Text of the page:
Energy Drinks Plus Alcohol Pose a Public Health Threat
According to a recently published report in the current issue of the Journal of Adolescent Health, mixing energy drinks with alcohol is riskier than just drinking alcohol alone. According to the researchers, the public health implications include not only physical risks to individuals from blacking out and alcohol poisoning, but also exposing the community to dangerous situations in which young adults may be “wide awake drunk” after a night of partying.
Talbot Partnership for Alcohol and Other Drug Abuse Prevention advises that the study findings suggest that the use of energy drinks and alcohol together may lead to heavier drinking and more serious alcohol-related problems. An earlier report from the Johns Hopkins Bloomberg School of Public Health, found that mixing caffeine and alcohol is more common among underage drinkers and starts at a much earlier age that previously thought. Adolescents who consumed alcohol mixed with energy drinks had almost twice the average drinking days per month as those who did not mix caffeine with alcohol. They also consumed almost triple the total number of drinks per month compared to non-caffeine users.
The recent ban on caffeinated alcoholic beverages in the United States was a result of multiple cases of alcohol poisoning and alcohol related blackouts. This did not however, prevent individuals from mixing energy drinks with alcohol themselves.
The dangers from mixing energy drinks with alcohol include increased risk of serious injury, drunken driving, sexual assault as well as alcohol poisoning. Alcohol abuse can lead to long-term health issues like cardiovascular disease, cancer of the throat, liver, or mouth, anxiety and depression, dementia, liver disease, and much more.
For further information on the dangers of alcohol and other drugs, contact Talbot Partnership at 410-819-8067. Please also visit our website at www.talbotpartnership.org or find us on Facebook.
Energy drinks can be dangerous for teenagers, according to a new report published in a pediatrics journal. According to Talbot Partnership for Alcohol & Other Drug Abuse Prevention, the drinks are particularly dangerous when combined with alcohol. The drinks can cause rapid heartbeat, insomnia, high blood pressure, anxiety and obesity, researchers write in Pediatrics in Review.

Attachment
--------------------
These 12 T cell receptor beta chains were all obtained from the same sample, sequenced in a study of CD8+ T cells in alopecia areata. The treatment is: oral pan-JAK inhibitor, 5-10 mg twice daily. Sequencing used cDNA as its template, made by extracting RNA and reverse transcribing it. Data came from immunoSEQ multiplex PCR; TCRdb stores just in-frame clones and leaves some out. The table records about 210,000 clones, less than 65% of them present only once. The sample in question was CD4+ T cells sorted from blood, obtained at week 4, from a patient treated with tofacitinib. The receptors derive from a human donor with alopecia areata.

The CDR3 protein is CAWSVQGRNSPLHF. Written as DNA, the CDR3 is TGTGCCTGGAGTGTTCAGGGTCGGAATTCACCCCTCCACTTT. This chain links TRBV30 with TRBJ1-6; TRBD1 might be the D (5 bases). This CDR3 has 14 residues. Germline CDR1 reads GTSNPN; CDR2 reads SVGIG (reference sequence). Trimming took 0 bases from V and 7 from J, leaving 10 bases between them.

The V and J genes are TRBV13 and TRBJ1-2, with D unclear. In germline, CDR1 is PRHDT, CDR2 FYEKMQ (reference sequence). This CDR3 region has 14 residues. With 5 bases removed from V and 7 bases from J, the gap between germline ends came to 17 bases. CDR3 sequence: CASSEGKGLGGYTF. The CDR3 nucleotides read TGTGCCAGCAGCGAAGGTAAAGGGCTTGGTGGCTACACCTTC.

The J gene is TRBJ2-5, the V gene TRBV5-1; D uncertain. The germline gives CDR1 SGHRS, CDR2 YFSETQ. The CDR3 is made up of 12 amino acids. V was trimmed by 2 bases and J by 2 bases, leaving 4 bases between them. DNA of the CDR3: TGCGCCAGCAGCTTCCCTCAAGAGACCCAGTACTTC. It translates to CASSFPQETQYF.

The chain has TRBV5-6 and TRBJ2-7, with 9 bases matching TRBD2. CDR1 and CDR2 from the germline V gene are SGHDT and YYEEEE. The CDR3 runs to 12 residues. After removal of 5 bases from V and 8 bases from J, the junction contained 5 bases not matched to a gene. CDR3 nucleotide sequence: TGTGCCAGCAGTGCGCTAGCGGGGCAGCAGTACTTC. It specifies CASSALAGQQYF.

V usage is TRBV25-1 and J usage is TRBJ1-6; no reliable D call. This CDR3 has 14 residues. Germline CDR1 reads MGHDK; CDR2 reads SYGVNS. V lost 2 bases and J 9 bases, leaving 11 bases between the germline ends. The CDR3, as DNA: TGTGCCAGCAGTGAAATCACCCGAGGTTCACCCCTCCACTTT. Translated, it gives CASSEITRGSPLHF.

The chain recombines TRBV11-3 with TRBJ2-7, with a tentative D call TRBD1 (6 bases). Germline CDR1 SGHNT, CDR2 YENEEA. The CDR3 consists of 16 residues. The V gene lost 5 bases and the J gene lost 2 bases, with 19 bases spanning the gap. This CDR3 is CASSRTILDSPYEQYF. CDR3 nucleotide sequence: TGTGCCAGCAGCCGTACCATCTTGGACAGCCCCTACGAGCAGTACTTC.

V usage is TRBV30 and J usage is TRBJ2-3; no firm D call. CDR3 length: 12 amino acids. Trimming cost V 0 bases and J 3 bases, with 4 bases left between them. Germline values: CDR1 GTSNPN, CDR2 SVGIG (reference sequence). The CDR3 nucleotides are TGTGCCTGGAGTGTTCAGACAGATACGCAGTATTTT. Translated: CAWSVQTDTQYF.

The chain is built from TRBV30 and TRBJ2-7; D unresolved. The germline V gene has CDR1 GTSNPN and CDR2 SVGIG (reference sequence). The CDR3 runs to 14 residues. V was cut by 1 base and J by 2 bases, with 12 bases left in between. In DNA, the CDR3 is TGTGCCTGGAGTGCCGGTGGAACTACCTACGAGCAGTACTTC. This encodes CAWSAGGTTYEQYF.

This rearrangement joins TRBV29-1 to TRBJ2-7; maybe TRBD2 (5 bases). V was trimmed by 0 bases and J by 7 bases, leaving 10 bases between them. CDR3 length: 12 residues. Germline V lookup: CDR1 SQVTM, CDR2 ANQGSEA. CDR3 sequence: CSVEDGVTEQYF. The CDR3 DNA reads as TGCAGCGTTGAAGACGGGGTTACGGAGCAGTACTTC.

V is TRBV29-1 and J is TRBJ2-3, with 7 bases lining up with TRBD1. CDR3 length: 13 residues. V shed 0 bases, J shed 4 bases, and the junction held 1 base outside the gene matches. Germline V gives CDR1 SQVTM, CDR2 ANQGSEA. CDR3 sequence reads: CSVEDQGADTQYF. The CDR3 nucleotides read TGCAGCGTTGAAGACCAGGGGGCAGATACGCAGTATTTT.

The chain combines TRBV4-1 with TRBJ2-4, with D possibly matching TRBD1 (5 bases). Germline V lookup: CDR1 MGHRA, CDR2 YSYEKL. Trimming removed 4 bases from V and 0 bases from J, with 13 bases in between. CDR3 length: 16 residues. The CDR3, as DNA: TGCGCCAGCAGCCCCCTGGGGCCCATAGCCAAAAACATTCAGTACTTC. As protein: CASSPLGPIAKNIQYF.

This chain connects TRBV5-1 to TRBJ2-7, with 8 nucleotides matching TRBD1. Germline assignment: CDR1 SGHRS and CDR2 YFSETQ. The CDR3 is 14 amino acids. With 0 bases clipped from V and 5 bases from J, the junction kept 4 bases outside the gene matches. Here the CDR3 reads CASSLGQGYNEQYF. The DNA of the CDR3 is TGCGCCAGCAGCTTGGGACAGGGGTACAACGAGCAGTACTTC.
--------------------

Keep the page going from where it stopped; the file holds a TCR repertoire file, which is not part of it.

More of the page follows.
“They contain too much caffeine and other additives that we don’t know enough about. Healthy eating, exercise and adequate sleep are better ways to get energy,” said lead author Dr. Kwabena Blankson, a U.S. Air Force major and an adolescent medicine specialist at the Naval Medical Center in Portsmouth, Virginia. Dr. Blankson said teens should not have more than 100 milligrams of caffeine daily. He added that other additives found in energy drinks, such as sugar, ginseng and guarana, increase caffeine’s effects in energy drinks.
Gary Pearce, Executive Director for Talbot Partnership advised that many teens are not aware that mixing alcohol and energy drinks can make them feel less drunk than they actually are. Researchers report that drinking just one caffeinated beverage mixed with alcohol can be equivalent to drinking a bottle of wine and several cups of coffee. A 16-ounce energy drink has about 160 milligrams of caffeine, compared with 100 milligrams for an average cup of coffee.
A government report released last month found the number of emergency room visits involving energy drinks doubled from 2007 to 2011, reaching more than 20,000. The report, from the Substance Abuse and Mental Health Services Administration (SAMHSA), found most cases involved teens or young adults. SAMHSA calls consumption of energy drinks a “rising public health problem.” About 42 percent of emergency room cases in 2011 involved energy drinks combined with alcohol or drugs such as Adderall or Ritalin.
For additional information on what parents can do to help their children avoid the dangers of alcohol, tobacco and other drugs, contact Talbot Partnership at 410-819-8067 or visit their website at www.talbotpartnership.org. Please also visit our website at find us on Facebook.